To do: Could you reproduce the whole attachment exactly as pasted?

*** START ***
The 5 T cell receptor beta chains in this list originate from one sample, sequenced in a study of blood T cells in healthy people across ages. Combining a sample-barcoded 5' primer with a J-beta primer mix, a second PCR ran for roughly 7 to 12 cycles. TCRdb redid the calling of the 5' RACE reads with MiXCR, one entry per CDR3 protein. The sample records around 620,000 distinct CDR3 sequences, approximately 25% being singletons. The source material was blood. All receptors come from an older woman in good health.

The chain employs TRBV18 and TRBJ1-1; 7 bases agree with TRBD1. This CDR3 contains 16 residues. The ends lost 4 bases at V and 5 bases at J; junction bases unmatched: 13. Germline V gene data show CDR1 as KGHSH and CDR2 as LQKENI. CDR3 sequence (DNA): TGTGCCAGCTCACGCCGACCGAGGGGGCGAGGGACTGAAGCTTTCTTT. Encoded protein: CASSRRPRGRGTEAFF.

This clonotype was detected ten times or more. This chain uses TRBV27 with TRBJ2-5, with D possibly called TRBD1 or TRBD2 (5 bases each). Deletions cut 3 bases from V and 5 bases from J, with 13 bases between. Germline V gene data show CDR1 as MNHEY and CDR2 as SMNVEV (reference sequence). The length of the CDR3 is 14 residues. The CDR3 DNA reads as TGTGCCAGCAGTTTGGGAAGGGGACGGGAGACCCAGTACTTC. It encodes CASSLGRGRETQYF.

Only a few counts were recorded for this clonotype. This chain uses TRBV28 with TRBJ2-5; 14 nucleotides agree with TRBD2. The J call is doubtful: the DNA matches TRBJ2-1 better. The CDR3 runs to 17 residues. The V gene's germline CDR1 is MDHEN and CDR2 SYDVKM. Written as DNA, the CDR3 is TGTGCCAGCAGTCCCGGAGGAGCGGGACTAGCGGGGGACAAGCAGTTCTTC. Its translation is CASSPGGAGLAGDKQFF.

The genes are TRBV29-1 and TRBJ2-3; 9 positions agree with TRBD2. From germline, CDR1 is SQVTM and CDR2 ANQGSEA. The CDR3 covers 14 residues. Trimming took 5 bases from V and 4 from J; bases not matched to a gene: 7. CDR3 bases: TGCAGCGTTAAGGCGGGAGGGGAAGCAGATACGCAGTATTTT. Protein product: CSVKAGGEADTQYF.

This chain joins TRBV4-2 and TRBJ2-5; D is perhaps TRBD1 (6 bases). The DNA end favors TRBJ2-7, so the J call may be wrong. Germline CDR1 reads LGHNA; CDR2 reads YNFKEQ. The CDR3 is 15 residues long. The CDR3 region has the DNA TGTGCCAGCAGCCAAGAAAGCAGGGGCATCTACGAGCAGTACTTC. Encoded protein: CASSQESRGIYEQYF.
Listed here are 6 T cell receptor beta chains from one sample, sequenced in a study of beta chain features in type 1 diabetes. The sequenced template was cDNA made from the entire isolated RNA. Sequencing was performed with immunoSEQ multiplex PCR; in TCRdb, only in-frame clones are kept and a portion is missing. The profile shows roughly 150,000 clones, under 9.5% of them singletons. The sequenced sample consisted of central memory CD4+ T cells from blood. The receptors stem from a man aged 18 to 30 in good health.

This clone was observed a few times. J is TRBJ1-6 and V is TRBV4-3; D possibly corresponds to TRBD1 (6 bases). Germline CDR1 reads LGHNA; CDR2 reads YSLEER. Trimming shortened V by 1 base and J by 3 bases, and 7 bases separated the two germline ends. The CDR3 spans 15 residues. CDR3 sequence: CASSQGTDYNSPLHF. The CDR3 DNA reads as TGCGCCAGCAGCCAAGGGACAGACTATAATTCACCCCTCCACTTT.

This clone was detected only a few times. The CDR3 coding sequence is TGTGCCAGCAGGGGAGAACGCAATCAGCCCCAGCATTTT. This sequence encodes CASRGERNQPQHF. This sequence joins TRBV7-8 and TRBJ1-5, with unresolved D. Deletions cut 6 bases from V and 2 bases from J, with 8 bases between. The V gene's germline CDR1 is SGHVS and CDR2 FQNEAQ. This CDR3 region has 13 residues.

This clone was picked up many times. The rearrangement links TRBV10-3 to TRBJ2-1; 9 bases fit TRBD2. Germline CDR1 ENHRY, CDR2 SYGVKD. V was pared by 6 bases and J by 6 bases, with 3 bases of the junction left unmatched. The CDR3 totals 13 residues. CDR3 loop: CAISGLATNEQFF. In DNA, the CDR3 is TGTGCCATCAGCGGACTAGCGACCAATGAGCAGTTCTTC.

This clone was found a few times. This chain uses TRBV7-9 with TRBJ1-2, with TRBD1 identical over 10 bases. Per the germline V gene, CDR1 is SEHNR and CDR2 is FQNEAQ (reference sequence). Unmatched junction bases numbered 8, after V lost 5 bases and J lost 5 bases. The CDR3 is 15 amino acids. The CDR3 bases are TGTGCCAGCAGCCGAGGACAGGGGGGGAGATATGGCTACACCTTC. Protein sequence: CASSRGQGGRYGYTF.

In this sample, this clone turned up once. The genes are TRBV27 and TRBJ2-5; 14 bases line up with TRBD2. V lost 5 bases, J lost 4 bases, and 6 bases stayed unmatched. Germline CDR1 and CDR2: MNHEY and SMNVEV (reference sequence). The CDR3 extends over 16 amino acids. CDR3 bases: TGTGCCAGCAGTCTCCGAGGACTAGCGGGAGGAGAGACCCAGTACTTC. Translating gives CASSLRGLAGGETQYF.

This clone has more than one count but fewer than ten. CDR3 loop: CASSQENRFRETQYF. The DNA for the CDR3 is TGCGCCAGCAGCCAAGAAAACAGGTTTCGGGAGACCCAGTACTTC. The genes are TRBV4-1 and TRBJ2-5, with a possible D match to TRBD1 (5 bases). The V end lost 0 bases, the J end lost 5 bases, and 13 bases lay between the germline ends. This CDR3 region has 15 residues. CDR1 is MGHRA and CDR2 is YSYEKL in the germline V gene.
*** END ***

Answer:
The 5 T cell receptor beta chains in this list originate from one sample, sequenced in a study of blood T cells in healthy people across ages. Combining a sample-barcoded 5' primer with a J-beta primer mix, a second PCR ran for roughly 7 to 12 cycles. TCRdb redid the calling of the 5' RACE reads with MiXCR, one entry per CDR3 protein. The sample records around 620,000 distinct CDR3 sequences, approximately 25% being singletons. The source material was blood. All receptors come from an older woman in good health.

The chain employs TRBV18 and TRBJ1-1; 7 bases agree with TRBD1. This CDR3 contains 16 residues. The ends lost 4 bases at V and 5 bases at J; junction bases unmatched: 13. Germline V gene data show CDR1 as KGHSH and CDR2 as LQKENI. CDR3 sequence (DNA): TGTGCCAGCTCACGCCGACCGAGGGGGCGAGGGACTGAAGCTTTCTTT. Encoded protein: CASSRRPRGRGTEAFF.

This clonotype was detected ten times or more. This chain uses TRBV27 with TRBJ2-5, with D possibly called TRBD1 or TRBD2 (5 bases each). Deletions cut 3 bases from V and 5 bases from J, with 13 bases between. Germline V gene data show CDR1 as MNHEY and CDR2 as SMNVEV (reference sequence). The length of the CDR3 is 14 residues. The CDR3 DNA reads as TGTGCCAGCAGTTTGGGAAGGGGACGGGAGACCCAGTACTTC. It encodes CASSLGRGRETQYF.

Only a few counts were recorded for this clonotype. This chain uses TRBV28 with TRBJ2-5; 14 nucleotides agree with TRBD2. The J call is doubtful: the DNA matches TRBJ2-1 better. The CDR3 runs to 17 residues. The V gene's germline CDR1 is MDHEN and CDR2 SYDVKM. Written as DNA, the CDR3 is TGTGCCAGCAGTCCCGGAGGAGCGGGACTAGCGGGGGACAAGCAGTTCTTC. Its translation is CASSPGGAGLAGDKQFF.

The genes are TRBV29-1 and TRBJ2-3; 9 positions agree with TRBD2. From germline, CDR1 is SQVTM and CDR2 ANQGSEA. The CDR3 covers 14 residues. Trimming took 5 bases from V and 4 from J; bases not matched to a gene: 7. CDR3 bases: TGCAGCGTTAAGGCGGGAGGGGAAGCAGATACGCAGTATTTT. Protein product: CSVKAGGEADTQYF.

This chain joins TRBV4-2 and TRBJ2-5; D is perhaps TRBD1 (6 bases). The DNA end favors TRBJ2-7, so the J call may be wrong. Germline CDR1 reads LGHNA; CDR2 reads YNFKEQ. The CDR3 is 15 residues long. The CDR3 region has the DNA TGTGCCAGCAGCCAAGAAAGCAGGGGCATCTACGAGCAGTACTTC. Encoded protein: CASSQESRGIYEQYF.
Listed here are 6 T cell receptor beta chains from one sample, sequenced in a study of beta chain features in type 1 diabetes. The sequenced template was cDNA made from the entire isolated RNA. Sequencing was performed with immunoSEQ multiplex PCR; in TCRdb, only in-frame clones are kept and a portion is missing. The profile shows roughly 150,000 clones, under 9.5% of them singletons. The sequenced sample consisted of central memory CD4+ T cells from blood. The receptors stem from a man aged 18 to 30 in good health.

This clone was observed a few times. J is TRBJ1-6 and V is TRBV4-3; D possibly corresponds to TRBD1 (6 bases). Germline CDR1 reads LGHNA; CDR2 reads YSLEER. Trimming shortened V by 1 base and J by 3 bases, and 7 bases separated the two germline ends. The CDR3 spans 15 residues. CDR3 sequence: CASSQGTDYNSPLHF. The CDR3 DNA reads as TGCGCCAGCAGCCAAGGGACAGACTATAATTCACCCCTCCACTTT.

This clone was detected only a few times. The CDR3 coding sequence is TGTGCCAGCAGGGGAGAACGCAATCAGCCCCAGCATTTT. This sequence encodes CASRGERNQPQHF. This sequence joins TRBV7-8 and TRBJ1-5, with unresolved D. Deletions cut 6 bases from V and 2 bases from J, with 8 bases between. The V gene's germline CDR1 is SGHVS and CDR2 FQNEAQ. This CDR3 region has 13 residues.

This clone was picked up many times. The rearrangement links TRBV10-3 to TRBJ2-1; 9 bases fit TRBD2. Germline CDR1 ENHRY, CDR2 SYGVKD. V was pared by 6 bases and J by 6 bases, with 3 bases of the junction left unmatched. The CDR3 totals 13 residues. CDR3 loop: CAISGLATNEQFF. In DNA, the CDR3 is TGTGCCATCAGCGGACTAGCGACCAATGAGCAGTTCTTC.

This clone was found a few times. This chain uses TRBV7-9 with TRBJ1-2, with TRBD1 identical over 10 bases. Per the germline V gene, CDR1 is SEHNR and CDR2 is FQNEAQ (reference sequence). Unmatched junction bases numbered 8, after V lost 5 bases and J lost 5 bases. The CDR3 is 15 amino acids. The CDR3 bases are TGTGCCAGCAGCCGAGGACAGGGGGGGAGATATGGCTACACCTTC. Protein sequence: CASSRGQGGRYGYTF.

In this sample, this clone turned up once. The genes are TRBV27 and TRBJ2-5; 14 bases line up with TRBD2. V lost 5 bases, J lost 4 bases, and 6 bases stayed unmatched. Germline CDR1 and CDR2: MNHEY and SMNVEV (reference sequence). The CDR3 extends over 16 amino acids. CDR3 bases: TGTGCCAGCAGTCTCCGAGGACTAGCGGGAGGAGAGACCCAGTACTTC. Translating gives CASSLRGLAGGETQYF.

This clone has more than one count but fewer than ten. CDR3 loop: CASSQENRFRETQYF. The DNA for the CDR3 is TGCGCCAGCAGCCAAGAAAACAGGTTTCGGGAGACCCAGTACTTC. The genes are TRBV4-1 and TRBJ2-5, with a possible D match to TRBD1 (5 bases). The V end lost 0 bases, the J end lost 5 bases, and 13 bases lay between the germline ends. This CDR3 region has 15 residues. CDR1 is MGHRA and CDR2 is YSYEKL in the germline V gene.